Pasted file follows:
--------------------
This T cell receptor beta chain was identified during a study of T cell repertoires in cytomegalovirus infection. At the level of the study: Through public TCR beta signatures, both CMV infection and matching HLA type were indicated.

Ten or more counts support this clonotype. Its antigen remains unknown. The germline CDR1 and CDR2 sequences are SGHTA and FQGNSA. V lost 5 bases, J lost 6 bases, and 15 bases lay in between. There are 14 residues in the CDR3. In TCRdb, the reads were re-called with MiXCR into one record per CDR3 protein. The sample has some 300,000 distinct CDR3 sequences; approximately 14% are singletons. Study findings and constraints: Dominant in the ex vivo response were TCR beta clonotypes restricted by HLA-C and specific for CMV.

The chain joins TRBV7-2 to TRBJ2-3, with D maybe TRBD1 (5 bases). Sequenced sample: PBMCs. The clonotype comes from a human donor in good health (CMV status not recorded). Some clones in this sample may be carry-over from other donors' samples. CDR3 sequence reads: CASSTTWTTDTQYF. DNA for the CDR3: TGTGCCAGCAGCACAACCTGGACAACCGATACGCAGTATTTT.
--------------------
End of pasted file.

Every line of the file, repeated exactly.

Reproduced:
This T cell receptor beta chain was identified during a study of T cell repertoires in cytomegalovirus infection. At the level of the study: Through public TCR beta signatures, both CMV infection and matching HLA type were indicated.

Ten or more counts support this clonotype. Its antigen remains unknown. The germline CDR1 and CDR2 sequences are SGHTA and FQGNSA. V lost 5 bases, J lost 6 bases, and 15 bases lay in between. There are 14 residues in the CDR3. In TCRdb, the reads were re-called with MiXCR into one record per CDR3 protein. The sample has some 300,000 distinct CDR3 sequences; approximately 14% are singletons. Study findings and constraints: Dominant in the ex vivo response were TCR beta clonotypes restricted by HLA-C and specific for CMV.

The chain joins TRBV7-2 to TRBJ2-3, with D maybe TRBD1 (5 bases). Sequenced sample: PBMCs. The clonotype comes from a human donor in good health (CMV status not recorded). Some clones in this sample may be carry-over from other donors' samples. CDR3 sequence reads: CASSTTWTTDTQYF. DNA for the CDR3: TGTGCCAGCAGCACAACCTGGACAACCGATACGCAGTATTTT.